BMW 5 Series GT 335i Luxury

August 2013

picture of car from the front

Looks almost identical to the previous version from the front

Ratings

Overall Rating 7Overall rating

Value for money Rating 6Value for money

Space and Practicality Rating 6Costs

Space and Practicality Rating 8Space and practicality

Controls and display Rating 8Controls and display

Comfort Rating 8Comfort

Security Rating 8Car security

Safety Rating 8Car safety


Likes

  • Large, comfortable seats offer good support over long journeys
  • Spacious boot trumps even the 5 Series estate's
  • Plenty of legroom for rear seat passengers
  • Sure to be less common than the 5 Series saloon and Touring

Gripes

  • Rear styling, although sleeker than on the old version, is still unpopular
  • Standard ride height and tall body create an ungainly profile and proportions
  • Poor rear visibility due to high boot line
  • Significantly more expensive than the other 5 Series lines

This is arguably BMW's most controversial model, with oddball styling that has polarised opinion sharply. It has been given a series of mid-life updates, designed to refresh its appeal and give it the latest technology in order to keep it competitive in a niche market, where relatively small sales volumes can translate to high percentages.

The reason the GT model came into being in the first place was to satisfy demand for a 5 Series-sized car with a higher driving position and more luggage space. This remit hasn't changed and it still offers more boot space than the saloon and Touring variants, but importantly for the new model the divisive rear styling has been neatened.

As a part-large saloon, part-crossover vehicle the GT occupies a market space somewhat all of its own. It's designed for those people who want high levels of interior space and luggage room in combination with a raised diving position, without fuel thirst and image that accompany SUV-type vehicles. BMW itself admits the GT is a low sales volume vehicle.

It is significantly more expensive than the 5 Series saloon, and as such those who buy it will be particularly keen on its attributes. It cherry-picks the trim levels and engines that best suit its buyers, which is fine in principle but it leaves the range rather confusingly stacked, with some engine and trim grade combinations not possible.

A revised range aims to broaden its appeal, with relatively low-CO2 models joining the familiar more powerful ones. BMW would like to use the price difference and the extra rear passenger space on offer in the GT to place it firmly as a more premium 5 Series, and in doing so the firm hopes to boost sales significantly.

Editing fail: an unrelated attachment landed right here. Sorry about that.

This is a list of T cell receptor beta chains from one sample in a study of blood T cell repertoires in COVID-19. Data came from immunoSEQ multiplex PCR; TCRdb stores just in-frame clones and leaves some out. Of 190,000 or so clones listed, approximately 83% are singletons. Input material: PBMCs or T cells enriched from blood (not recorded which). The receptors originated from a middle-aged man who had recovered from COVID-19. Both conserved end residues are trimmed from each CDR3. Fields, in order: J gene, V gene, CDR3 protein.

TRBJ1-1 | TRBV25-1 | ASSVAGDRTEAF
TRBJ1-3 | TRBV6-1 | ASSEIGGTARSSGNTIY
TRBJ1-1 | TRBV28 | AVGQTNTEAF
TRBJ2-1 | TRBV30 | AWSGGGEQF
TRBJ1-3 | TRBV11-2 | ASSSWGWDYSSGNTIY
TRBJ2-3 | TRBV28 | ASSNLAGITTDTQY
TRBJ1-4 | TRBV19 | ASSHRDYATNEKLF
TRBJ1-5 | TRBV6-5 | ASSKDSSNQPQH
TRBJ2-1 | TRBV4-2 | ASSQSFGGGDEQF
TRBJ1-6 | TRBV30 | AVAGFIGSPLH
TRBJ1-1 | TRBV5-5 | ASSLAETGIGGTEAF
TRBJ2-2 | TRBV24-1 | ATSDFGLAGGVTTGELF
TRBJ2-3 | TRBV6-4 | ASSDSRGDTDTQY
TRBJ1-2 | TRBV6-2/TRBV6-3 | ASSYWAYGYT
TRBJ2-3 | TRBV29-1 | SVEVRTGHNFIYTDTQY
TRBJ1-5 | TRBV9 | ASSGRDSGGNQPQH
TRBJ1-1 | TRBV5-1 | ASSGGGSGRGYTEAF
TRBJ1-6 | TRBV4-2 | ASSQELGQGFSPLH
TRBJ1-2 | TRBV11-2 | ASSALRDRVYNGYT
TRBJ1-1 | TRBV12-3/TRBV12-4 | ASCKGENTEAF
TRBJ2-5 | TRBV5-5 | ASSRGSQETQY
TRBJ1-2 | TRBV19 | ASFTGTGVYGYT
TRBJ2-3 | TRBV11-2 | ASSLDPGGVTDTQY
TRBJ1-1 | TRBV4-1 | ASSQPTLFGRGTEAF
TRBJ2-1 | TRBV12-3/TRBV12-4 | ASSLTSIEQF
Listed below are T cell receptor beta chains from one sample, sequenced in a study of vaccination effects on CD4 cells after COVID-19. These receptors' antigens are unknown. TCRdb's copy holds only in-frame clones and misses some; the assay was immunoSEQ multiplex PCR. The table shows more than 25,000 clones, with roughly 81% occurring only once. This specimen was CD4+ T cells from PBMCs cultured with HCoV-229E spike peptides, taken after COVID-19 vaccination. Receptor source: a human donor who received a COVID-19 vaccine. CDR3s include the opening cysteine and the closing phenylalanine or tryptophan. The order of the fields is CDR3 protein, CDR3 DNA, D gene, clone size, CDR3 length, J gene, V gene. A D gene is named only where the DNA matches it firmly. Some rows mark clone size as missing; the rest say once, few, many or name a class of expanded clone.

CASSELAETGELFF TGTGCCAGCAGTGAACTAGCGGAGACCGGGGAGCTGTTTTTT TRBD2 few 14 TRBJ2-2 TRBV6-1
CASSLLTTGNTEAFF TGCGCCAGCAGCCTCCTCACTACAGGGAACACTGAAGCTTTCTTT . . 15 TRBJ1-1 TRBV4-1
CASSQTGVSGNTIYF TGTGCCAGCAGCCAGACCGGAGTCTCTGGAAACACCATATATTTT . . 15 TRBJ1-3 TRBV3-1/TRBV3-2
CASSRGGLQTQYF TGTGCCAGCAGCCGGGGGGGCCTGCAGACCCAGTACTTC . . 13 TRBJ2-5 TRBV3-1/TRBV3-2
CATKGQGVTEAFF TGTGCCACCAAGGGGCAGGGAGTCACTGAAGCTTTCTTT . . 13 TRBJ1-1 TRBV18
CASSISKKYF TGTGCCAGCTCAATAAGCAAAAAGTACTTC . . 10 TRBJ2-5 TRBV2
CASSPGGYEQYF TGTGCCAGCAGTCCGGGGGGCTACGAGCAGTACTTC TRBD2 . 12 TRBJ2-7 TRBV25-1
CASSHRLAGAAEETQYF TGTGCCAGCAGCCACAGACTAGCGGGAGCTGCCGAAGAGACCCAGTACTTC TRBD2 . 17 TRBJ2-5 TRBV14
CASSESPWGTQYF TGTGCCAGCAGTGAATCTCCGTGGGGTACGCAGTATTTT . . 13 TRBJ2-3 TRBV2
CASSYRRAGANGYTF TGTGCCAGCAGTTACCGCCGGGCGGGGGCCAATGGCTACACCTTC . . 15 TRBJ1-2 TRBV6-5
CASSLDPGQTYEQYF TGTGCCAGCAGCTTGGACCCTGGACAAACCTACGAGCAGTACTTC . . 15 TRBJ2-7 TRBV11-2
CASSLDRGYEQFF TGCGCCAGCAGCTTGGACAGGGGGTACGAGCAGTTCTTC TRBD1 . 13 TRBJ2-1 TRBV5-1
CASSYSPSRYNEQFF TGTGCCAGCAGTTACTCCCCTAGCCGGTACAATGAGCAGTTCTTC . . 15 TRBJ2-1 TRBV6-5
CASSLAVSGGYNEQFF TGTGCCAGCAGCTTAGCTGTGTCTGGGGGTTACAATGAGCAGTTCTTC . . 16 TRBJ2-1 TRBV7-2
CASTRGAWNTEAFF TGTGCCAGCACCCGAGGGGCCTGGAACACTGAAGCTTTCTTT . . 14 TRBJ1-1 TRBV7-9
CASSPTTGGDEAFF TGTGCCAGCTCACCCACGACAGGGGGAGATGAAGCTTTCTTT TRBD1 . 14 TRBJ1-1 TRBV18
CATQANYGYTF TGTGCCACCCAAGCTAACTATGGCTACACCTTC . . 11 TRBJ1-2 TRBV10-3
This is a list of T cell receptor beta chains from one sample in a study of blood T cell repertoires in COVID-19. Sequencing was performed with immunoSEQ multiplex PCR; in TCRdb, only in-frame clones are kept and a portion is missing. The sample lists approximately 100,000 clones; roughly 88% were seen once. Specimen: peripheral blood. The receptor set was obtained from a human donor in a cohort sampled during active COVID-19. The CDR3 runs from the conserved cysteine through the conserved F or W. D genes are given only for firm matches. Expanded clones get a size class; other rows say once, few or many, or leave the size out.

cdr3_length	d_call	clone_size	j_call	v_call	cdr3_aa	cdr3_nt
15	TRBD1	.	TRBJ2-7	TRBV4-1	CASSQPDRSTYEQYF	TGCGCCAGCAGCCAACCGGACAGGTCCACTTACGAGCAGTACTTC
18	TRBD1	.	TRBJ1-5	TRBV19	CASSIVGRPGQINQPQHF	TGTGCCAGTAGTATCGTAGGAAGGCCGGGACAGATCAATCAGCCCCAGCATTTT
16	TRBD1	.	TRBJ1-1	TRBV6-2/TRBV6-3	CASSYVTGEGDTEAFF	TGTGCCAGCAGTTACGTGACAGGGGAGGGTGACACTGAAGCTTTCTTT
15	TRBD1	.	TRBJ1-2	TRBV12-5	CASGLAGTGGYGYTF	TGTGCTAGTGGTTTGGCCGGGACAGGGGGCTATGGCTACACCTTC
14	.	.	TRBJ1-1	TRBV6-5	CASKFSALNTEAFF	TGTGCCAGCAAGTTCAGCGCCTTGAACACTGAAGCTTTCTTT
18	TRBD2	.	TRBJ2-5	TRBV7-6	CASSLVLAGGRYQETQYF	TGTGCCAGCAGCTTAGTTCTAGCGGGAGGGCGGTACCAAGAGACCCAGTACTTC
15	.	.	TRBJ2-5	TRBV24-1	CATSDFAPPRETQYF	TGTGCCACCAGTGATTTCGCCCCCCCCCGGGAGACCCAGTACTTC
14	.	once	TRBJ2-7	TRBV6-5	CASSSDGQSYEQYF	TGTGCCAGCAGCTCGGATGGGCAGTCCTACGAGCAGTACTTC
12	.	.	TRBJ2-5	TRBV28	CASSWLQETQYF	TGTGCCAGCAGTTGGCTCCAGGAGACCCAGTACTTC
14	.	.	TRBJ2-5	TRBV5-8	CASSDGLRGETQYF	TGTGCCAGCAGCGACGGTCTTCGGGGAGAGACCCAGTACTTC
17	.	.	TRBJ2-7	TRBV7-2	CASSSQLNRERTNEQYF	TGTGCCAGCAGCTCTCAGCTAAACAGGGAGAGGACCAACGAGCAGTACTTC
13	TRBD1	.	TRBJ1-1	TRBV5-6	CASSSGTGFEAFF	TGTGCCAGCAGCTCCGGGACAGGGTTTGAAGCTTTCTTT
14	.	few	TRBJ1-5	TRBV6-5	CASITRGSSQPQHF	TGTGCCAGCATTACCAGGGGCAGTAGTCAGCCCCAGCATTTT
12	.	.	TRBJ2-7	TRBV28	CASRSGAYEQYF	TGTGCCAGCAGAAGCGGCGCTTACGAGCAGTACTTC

Our verdict on the BMW 5 Series GT 335i Luxury

Being taller, heavier and worse looking than the saloon and Touring models, the GT doesn't have a lot resting in its favour. However, rear seat passengers will definitely notice a difference and appreciate the extra legroom. The cabin also feels more airy because of the improved headroom, but given the substantial price increase over the admittedly slightly less spacious other models, it's hard to recommend the GT.

Costs
Costs rating 6

While the featured petrol model won't be the last word in economical motoring, opting for a diesel variant will ensure running costs are kept to a modest level. Economy and emissions figures are competitive for a large car like this, factors that should also please company car drivers.

Space and practicality
Space and Practicality Rating 8

This is one of the primary reasons BMW gives for why buyers might want to upgrade from a Touring to the GT. If the rear seats are slid as far forward as they can go, there's up to 650 litres available without spilling over the level of the load cover. That shrinks to 500 litres with the seats right back, so in truth there are much cheaper C-segment hatchbacks that offer more space if this is a priority.

picture of car from the rear

Rear styling smoothed for a neater, more rounded look

Controls and display
Controls and Display Rating 8

The main instruments are clear and large, with a relatively plain combination of black, white and red detailing doing an effective job. The secondary display for the sat-nav and media readouts is large enough to be comprehensive and even for split-screen displays, making it a very practical unit. The chief iDrive controller is easy to use and intuitive; a much-improved effort compared to its distant ancestors, and the remainder of the controls are clear enough.

Comfort
Comfort Rating 8

The standard seats are fine and will keep the majority of buyers happy, but this test car had been upgraded with the optional Comfort Seats, which have a much greater range of adjustment across more areas of the seat. The upper and lower portions of the backrest adjust, as does the under-thigh support. Wind noise seems fairly constant at the top edge of the windscreen at motorway speeds but is otherwise well controlled.

Car security
Security Rating 8

There is a Thatcham Category One alarm and immobiliser on hand to report and prevent any attempted theft. Remote central locking and deadlocks are of course standard.

Car safety
Safety Rating 8